That pressure leads many to go to extremes. “We’ve been pressured by media, health influencers, providers, the diet industry and health organizations to feel like we have to be participating in extremes, like cutting out added sugars, exercising excessively, participating in strict health challenges and more in order to make a true impact on our health,” argues Wentworth. “But the truth is, this all-or-nothing thinking about health is making us miserable and costing us our physical, mental and emotional health. Weight cycling results in inflammation in the body and may put us at greater risk for hypertension, insulin resistance, dyslipidemia, osteoporosis and increased mortality. Weight cycling may, in fact, be more of a risk factor for health conditions associated with obesity.”
Weight cycling can also have harmful psychological consequences. In a 2020 study published in PLoS One, researchers found a correlation between frequent weight cycling and depressive symptoms. They also found a link between weight stigma and weight cycling.
Weight stigma includes bias and discriminatory acts and attitudes toward an individual based on their weight or size, says Wentworth. “Weight stigma is often used to ‘motivate’ people to lose weight or encourage behavior change but the opposite is true—weight stigma induces stress, causes cortisol release and results in eating more, disordered eating behaviors, poor self-care, exercise avoidance and avoiding medical care to avoid stigmatization,” explains Wentworth. “Much of the research on weight stigma also suggests that the bias and discrimination folks are subjected to result in depression, low self-esteem and anxiety. Research shows that weight stigma is associated with the development of many health conditions thought to be obesity-related health conditions, regardless of adiposity.”
Much of the same applies to internalized weight stigma (IWS), which is the belief that negative stereotypes about weight apply to the self. It is a significant concern in women, as it has been linked with a range of physical and psychological issues, including disordered eating. A 2021 study in Cureus suggests that the prevalence of IWS is high in people who classify as having overweight and obesity and that there is a strong association between IWS and severe depression and anxiety.
The Weight–Health Connection
According to Bacon and Aphramore, while it’s true that many short-term weight-loss intervention studies do indicate improvements in health measures, the weight loss is always accompanied by a change in behavior. This poses the question: Are the improvements due to the weight loss or to the new health habits?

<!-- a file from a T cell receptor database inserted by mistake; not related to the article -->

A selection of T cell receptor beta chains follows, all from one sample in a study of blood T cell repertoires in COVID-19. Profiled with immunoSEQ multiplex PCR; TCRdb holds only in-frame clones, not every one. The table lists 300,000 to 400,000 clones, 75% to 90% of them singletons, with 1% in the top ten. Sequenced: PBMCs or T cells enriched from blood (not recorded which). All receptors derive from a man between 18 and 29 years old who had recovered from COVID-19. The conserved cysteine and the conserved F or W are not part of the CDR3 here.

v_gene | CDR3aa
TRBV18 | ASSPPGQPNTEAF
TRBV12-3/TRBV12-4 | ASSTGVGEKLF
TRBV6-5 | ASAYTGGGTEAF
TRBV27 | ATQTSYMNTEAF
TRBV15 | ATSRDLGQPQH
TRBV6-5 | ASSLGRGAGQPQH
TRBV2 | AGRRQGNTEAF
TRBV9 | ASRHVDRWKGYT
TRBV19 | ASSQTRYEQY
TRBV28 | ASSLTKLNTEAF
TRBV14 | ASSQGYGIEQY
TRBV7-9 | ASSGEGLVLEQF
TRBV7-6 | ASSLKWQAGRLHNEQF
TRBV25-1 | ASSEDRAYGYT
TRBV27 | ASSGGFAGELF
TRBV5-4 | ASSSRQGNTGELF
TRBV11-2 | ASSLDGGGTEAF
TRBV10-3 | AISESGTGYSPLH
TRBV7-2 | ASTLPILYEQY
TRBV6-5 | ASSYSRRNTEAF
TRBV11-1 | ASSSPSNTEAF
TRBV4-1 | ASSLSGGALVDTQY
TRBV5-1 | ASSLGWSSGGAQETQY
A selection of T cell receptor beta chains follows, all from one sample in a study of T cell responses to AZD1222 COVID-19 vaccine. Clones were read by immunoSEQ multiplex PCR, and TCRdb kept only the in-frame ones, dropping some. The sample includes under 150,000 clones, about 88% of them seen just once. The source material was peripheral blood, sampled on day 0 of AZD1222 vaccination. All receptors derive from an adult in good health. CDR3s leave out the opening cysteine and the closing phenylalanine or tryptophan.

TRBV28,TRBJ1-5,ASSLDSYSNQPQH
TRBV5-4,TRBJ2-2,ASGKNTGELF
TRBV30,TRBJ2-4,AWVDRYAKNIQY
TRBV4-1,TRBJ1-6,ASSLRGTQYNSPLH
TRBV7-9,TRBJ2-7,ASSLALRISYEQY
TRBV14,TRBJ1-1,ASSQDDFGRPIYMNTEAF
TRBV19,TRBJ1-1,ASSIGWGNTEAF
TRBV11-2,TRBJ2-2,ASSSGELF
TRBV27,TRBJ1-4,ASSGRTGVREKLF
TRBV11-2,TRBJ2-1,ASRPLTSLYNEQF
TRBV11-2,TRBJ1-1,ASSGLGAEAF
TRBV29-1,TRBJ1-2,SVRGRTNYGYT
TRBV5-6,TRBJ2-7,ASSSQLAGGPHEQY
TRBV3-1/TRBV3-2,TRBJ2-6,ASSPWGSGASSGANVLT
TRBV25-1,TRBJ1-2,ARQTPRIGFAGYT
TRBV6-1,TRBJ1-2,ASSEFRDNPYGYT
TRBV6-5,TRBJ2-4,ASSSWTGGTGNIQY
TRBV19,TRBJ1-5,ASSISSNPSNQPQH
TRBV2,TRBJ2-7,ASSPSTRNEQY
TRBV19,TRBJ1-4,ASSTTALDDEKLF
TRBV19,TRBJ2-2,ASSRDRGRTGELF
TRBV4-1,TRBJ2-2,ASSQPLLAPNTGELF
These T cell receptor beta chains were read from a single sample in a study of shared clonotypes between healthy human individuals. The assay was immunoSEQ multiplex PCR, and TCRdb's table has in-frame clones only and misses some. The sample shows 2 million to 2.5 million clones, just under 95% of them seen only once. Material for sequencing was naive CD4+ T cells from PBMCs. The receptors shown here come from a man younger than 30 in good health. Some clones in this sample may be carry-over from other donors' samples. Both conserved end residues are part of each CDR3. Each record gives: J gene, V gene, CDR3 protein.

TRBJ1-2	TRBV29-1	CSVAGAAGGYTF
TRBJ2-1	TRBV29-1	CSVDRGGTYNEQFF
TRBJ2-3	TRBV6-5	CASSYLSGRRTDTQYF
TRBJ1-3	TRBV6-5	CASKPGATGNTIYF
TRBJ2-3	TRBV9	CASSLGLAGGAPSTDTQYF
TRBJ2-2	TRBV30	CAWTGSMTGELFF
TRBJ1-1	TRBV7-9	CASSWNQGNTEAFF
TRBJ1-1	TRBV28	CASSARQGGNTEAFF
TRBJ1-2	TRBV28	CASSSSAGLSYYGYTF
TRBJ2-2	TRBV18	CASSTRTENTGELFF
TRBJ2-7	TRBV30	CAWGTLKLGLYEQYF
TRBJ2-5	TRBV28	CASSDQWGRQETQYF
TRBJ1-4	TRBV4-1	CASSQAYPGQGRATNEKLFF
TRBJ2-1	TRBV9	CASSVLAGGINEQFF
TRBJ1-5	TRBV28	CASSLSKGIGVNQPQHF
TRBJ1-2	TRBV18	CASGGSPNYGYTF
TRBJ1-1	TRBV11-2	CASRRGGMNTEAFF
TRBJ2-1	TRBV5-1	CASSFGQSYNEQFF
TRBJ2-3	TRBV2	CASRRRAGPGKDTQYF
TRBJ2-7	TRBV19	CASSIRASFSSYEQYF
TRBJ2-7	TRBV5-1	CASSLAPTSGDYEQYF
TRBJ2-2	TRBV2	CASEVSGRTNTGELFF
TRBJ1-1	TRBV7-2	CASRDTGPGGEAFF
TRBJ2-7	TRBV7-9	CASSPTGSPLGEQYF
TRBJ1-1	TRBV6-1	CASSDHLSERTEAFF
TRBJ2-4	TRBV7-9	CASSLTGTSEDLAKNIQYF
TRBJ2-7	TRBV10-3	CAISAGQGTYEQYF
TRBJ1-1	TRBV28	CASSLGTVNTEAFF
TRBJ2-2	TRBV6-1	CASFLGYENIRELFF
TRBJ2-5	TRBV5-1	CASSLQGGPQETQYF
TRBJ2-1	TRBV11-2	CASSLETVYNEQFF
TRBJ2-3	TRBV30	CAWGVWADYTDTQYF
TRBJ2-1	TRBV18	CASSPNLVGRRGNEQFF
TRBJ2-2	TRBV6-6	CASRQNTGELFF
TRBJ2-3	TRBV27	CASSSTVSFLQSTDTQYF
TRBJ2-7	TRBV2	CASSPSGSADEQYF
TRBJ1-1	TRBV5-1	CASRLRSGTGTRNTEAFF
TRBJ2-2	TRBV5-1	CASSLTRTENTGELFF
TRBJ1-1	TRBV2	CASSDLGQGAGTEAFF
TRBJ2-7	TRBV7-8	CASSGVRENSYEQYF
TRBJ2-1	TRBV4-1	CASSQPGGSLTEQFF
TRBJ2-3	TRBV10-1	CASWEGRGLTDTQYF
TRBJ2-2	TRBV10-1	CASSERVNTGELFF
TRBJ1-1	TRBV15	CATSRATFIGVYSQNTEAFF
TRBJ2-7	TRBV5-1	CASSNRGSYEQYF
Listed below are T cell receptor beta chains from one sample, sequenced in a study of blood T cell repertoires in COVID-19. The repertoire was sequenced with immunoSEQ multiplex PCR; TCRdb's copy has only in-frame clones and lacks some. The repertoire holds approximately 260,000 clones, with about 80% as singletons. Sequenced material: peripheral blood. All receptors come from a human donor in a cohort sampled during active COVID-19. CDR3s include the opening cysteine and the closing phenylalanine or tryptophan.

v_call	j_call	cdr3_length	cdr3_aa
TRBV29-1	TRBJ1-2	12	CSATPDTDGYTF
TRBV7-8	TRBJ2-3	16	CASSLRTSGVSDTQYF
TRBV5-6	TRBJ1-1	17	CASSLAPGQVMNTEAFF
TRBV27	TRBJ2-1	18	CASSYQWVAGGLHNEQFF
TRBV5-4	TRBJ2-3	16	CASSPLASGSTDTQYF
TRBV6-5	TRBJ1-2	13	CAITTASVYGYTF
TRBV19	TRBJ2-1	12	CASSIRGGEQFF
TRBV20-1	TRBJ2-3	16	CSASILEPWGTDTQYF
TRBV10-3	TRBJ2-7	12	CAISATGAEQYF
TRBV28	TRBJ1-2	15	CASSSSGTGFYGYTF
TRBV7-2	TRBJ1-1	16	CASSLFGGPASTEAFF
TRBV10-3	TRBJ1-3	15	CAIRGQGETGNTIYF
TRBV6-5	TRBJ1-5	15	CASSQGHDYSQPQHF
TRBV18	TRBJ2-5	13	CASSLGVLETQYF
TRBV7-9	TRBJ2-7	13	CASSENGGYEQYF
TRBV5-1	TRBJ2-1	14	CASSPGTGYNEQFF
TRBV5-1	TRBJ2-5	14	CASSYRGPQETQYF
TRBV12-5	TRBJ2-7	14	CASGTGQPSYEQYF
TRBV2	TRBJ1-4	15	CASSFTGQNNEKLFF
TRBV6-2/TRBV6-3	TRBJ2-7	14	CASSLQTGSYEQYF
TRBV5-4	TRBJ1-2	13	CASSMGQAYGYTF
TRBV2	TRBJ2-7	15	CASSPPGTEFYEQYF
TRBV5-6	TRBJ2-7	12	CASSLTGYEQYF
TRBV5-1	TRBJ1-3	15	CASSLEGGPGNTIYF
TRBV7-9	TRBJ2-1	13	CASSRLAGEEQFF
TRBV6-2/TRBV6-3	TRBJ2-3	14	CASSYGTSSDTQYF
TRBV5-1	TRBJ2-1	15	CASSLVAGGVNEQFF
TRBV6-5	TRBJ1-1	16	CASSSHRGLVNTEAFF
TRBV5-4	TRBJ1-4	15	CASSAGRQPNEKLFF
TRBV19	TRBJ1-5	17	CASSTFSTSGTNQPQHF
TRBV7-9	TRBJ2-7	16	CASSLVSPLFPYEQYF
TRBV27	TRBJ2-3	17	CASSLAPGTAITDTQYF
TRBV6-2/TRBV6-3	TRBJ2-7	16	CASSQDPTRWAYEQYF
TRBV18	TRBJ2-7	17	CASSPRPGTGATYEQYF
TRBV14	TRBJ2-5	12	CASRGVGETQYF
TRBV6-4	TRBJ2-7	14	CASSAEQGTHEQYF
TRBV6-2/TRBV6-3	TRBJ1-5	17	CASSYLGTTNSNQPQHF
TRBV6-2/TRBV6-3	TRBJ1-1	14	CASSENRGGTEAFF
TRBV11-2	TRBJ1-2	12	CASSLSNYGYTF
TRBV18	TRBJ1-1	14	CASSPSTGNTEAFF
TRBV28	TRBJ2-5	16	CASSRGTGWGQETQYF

“Most research studies can only show us correlation—that two factors are related—and often cannot prove causation—that one factor causes another,” states Wentworth. “Much of the research done on weight loss and health impacts are short-term studies. There is no way of telling if the health improvements were sustained, and we cannot tell if the weight loss was the cause of the improvements in health markers or if it was actually the behavior change.
“A person cannot dictate their body to lose weight,” says Santo Coleman, Ph.D., assistant professor of health sciences at James Madison University. “This fact does not remove a person’s agency. If a person has a healthy relationship with food, exercise, and sleep, and lives in an environment that is conducive to a positive relationship with these behaviors, then in most cases, they will achieve a healthy weight status without the need for medical intervention. Weight loss should not be a goal but seen as a side effect of healthy living.”
In a research review published in 2021 by Gaesser and Angadi, the study authors remind readers that there is plenty of evidence that suggests that physical activity is more important than weight loss when it comes to health; we can increase physical activity and experience health improvements without weight loss. Because of this and several other points, the authors propose a weight-neutral approach to “obesity treatment.”
We also know that other areas of life affect both health and weight, including chronic stress and sleep quality and quantity. With this in mind, Bruce and others argue that there are better ways to focus on improved health that don’t require focusing on changing body size.
A Challenge to Health and Exercise Professionals
What if health and exercise professionals stopped focusing on and promising weight loss with their clients and instead focused on the areas that affect health—nutrition, physical activity, sleep quality and quantity, stress, and known medical conditions?
What if we coached clients toward body acceptance and appreciation and helped them pivot their focus onto these same areas that influence health—areas in which true goals can be set—and their bodies found their natural size and shape?
What if we helped clients identify their whys—their reasons for change—that have nothing to do with weight loss? Ask them questions such as: How will being stronger and having more stamina improve your life? Why do you want to lower your blood pressure and cholesterol levels? How will easing your struggle with depression help your relationships?
Their answers may surprise you—and them.
For Further Reading